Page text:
My family is, by and large, pretty conservative. I don’t know how they vote; but it’s not really their politics that I’m talking about. It’s just that early on, I started exploring the left leaning side of society and found that it fit…and that made me stand out from my family.

Additionally, I’m “green” in my lifestyle (at least, I try to be) and usually in my politics. I wish Australia could come to a more humane and dignified position on asylum-seekers; I wish for marriage equality for same-sex couples and polyamorous people. I am glad for the carbon tax and for the mining superprofits tax; though both are, tragically, watered-down and woefully compromised due to the travesty that is the Australian political situation at present.

I’m largely vegetarian – for reasons, mainly, of sustainability. People don’t need to eat meat at all, although I suspect that avoidance of all animal products pushes one away from sustainability in the opposite direction, through overprocessing and big food miles. So I eat a little meat, try to support local and organic producers, try to eat in season to reduce food miles, and aspire to growing my own.

Gender and Sexuality

I’ve been fairly open about my bisexuality since I was fifteen, but never “came out” to my parents until just last summer, when I was due to visit with them for two weeks. I’d just started going out with my dream girl, and I hated the thought of having to keep my happiness under wraps. My parents were…unenthusiastic, but generous, in their response. They haven’t disowned me, but neither has this revelation done anything to bring us closer.

The last 18 months to two years have been a rocket-ride into understanding of alternative sexualities and gender identity and presentation. My whole life, I’ve been a “strong” personality – by which I mean, I’m assertive, disconnected, disinclined to share my feelings. You could say I exhibit tendencies often associated with males. This, combined with my attraction to women and my seeming inability to function as the feminine party in a het relationship, forced me to really start examining my own gender and what that meant for me. I haven’t come to any conclusions about myself (other than the fact that I’m indescribably lucky to have found my girlfriend, because of whom none of this causes difficulty now), but I have learnt a lot about the yawning, penumbral, grey chasm that lies between “black” and “white”, “male” and “female”, “gay” and “straight”. The level of compassion and empathy I’ve had forced upon me through the course of this research is gut-wrenching and mind-bending. To those who scoff at this paragraph – revel in your ignorance, but don’t inflict it on others. The suffering your insensitivity causes is monumental.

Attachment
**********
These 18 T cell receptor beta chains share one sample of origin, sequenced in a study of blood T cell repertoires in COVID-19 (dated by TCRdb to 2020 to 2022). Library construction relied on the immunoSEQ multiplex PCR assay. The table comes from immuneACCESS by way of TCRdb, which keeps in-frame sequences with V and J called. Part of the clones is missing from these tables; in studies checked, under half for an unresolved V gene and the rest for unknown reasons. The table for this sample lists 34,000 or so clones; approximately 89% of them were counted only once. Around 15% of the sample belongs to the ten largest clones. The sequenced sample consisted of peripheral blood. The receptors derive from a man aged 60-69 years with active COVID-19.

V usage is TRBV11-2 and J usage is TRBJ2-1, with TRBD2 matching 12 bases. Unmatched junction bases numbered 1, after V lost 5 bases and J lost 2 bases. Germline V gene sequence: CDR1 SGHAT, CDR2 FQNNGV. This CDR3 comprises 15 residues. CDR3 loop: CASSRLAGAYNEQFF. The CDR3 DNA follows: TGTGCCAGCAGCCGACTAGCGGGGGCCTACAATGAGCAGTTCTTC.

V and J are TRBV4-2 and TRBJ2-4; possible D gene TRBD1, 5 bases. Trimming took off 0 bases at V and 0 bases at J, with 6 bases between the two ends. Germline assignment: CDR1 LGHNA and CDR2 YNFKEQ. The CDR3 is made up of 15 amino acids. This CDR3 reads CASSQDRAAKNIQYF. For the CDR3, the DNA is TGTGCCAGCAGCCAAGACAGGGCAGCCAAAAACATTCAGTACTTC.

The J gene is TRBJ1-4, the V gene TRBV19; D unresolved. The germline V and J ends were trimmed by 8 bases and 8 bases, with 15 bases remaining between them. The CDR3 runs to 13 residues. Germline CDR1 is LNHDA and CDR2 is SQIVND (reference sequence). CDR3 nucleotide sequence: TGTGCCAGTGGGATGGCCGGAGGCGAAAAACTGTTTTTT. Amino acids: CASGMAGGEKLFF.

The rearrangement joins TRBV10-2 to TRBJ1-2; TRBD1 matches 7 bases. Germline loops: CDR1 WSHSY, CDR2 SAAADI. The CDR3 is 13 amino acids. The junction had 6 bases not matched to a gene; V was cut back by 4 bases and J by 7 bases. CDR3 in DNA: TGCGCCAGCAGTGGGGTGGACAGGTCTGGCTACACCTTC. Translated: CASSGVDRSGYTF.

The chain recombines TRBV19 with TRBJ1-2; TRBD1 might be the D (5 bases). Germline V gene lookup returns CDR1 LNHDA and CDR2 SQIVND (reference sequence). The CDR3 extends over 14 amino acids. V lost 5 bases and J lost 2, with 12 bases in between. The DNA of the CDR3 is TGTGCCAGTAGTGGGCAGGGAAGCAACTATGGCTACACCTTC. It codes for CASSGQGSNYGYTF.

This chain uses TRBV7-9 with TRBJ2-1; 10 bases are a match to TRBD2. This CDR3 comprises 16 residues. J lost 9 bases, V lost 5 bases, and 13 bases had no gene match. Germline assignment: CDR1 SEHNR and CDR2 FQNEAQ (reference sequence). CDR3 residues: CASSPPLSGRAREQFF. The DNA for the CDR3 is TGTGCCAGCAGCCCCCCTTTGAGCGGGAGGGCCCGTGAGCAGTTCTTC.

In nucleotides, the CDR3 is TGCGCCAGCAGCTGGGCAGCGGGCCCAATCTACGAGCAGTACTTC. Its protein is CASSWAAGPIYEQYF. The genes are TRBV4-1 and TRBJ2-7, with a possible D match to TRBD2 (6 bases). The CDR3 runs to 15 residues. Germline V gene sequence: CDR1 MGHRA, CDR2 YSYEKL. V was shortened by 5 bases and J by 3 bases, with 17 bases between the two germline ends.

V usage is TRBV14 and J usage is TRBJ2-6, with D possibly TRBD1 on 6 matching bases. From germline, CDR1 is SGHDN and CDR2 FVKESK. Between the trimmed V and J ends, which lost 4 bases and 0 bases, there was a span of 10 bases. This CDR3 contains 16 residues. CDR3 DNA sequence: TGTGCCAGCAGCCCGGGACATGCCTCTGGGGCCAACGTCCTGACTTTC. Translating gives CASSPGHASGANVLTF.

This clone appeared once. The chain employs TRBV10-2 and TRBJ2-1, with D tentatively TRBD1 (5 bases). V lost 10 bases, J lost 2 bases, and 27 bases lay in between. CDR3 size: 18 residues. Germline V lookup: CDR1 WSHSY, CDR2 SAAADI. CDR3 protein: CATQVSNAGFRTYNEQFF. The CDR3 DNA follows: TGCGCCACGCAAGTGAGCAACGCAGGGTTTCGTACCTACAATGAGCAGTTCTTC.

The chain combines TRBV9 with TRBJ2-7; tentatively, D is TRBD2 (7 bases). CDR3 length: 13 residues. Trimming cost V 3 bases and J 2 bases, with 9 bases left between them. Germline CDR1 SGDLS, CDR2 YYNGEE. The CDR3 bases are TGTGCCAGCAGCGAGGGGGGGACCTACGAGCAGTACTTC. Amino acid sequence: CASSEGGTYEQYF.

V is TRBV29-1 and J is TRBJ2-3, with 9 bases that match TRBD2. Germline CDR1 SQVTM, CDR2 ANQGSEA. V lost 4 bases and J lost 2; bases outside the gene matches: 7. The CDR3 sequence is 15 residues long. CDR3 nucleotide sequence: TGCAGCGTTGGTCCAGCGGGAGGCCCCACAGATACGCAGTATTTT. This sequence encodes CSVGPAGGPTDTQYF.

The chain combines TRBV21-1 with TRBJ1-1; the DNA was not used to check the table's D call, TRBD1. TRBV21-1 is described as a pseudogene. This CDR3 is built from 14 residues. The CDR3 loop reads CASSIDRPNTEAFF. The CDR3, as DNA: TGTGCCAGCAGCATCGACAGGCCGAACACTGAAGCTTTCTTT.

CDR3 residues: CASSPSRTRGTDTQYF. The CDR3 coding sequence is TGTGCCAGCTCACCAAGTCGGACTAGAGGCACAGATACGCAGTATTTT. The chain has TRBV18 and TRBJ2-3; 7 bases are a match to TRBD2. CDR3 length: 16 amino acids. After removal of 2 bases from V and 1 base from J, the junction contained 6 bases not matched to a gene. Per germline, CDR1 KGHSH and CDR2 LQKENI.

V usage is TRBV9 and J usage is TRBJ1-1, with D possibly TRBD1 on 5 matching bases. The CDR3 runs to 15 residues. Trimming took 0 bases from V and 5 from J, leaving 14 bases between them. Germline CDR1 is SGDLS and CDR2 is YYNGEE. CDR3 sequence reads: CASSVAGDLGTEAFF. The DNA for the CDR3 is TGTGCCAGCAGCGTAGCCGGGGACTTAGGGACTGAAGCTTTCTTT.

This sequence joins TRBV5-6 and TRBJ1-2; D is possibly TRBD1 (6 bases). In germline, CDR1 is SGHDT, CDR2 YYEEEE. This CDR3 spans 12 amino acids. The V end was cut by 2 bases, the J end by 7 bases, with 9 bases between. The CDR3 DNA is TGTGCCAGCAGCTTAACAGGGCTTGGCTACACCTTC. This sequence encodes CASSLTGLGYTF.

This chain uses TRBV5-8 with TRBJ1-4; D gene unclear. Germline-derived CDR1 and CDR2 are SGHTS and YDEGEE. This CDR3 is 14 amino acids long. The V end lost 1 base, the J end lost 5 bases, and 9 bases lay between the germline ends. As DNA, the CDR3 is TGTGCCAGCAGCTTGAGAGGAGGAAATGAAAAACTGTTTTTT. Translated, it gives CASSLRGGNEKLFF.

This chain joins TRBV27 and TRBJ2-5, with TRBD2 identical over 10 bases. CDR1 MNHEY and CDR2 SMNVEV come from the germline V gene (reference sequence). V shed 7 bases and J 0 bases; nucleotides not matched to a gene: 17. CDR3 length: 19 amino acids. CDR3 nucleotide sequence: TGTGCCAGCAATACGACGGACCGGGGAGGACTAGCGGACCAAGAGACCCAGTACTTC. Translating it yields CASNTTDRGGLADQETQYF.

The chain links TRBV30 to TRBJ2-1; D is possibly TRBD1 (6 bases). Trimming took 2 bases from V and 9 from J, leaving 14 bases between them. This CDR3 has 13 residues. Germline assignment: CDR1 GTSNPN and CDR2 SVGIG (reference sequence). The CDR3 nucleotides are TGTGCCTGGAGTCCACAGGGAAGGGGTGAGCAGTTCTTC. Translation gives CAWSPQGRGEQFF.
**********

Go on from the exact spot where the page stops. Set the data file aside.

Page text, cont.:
Money, The Future, and the Apocalypse

Ah, the grand dream of the leftie – to switch off, drop out, disappear and live self-sufficiently off the grid. Tiny things in my life keep being subjected to scrutiny through the lens of this grand dream, but the changes are regrettably incremental. I long for a dusk-to-dawn existence where I’m invested deeply and viscerally in all the things that sustain me. I’m not sure if I’ll ever achieve it, but isn’t it fun to dream? Isn’t it inspiring (and just a little daunting)?

My favourite movie genre is post-apocalyptic. I’m not sure why; perhaps it’s just that it makes me think the most, or motivates me the most. I seriously don’t think any of them have got it right, but that the future lies somewhere in the middle of a few of them. Children of Men, V for Vendetta, and Dark City, I think, are the three that chill me most, because I feel that the wholesale axing of technology and killing off of most of the people that most movies show is a cop-out. No, our existence will be more and more restricted, slowly and stiflingly.

Water will be the commodity most sought-after before long. If we don’t see water theft legislation passed in the next decade, I’ll be surprised. Food security, too – the common wisdom is that there’s enough on the supermarket shelves to feed the cities for three days, if supply chains are cut off. Think about that.

And so, I joke about the Zombie Apocalypse, but really I am slowly preparing for it. Not fast enough. We’ve got to unplug, people; we’ve got to get a little of our independence back. In the immortal words of Maynard James Keenan – “What are you going to do when the lights go out?” The thought stalks me in my dreams. Where does your food come from? What about your water?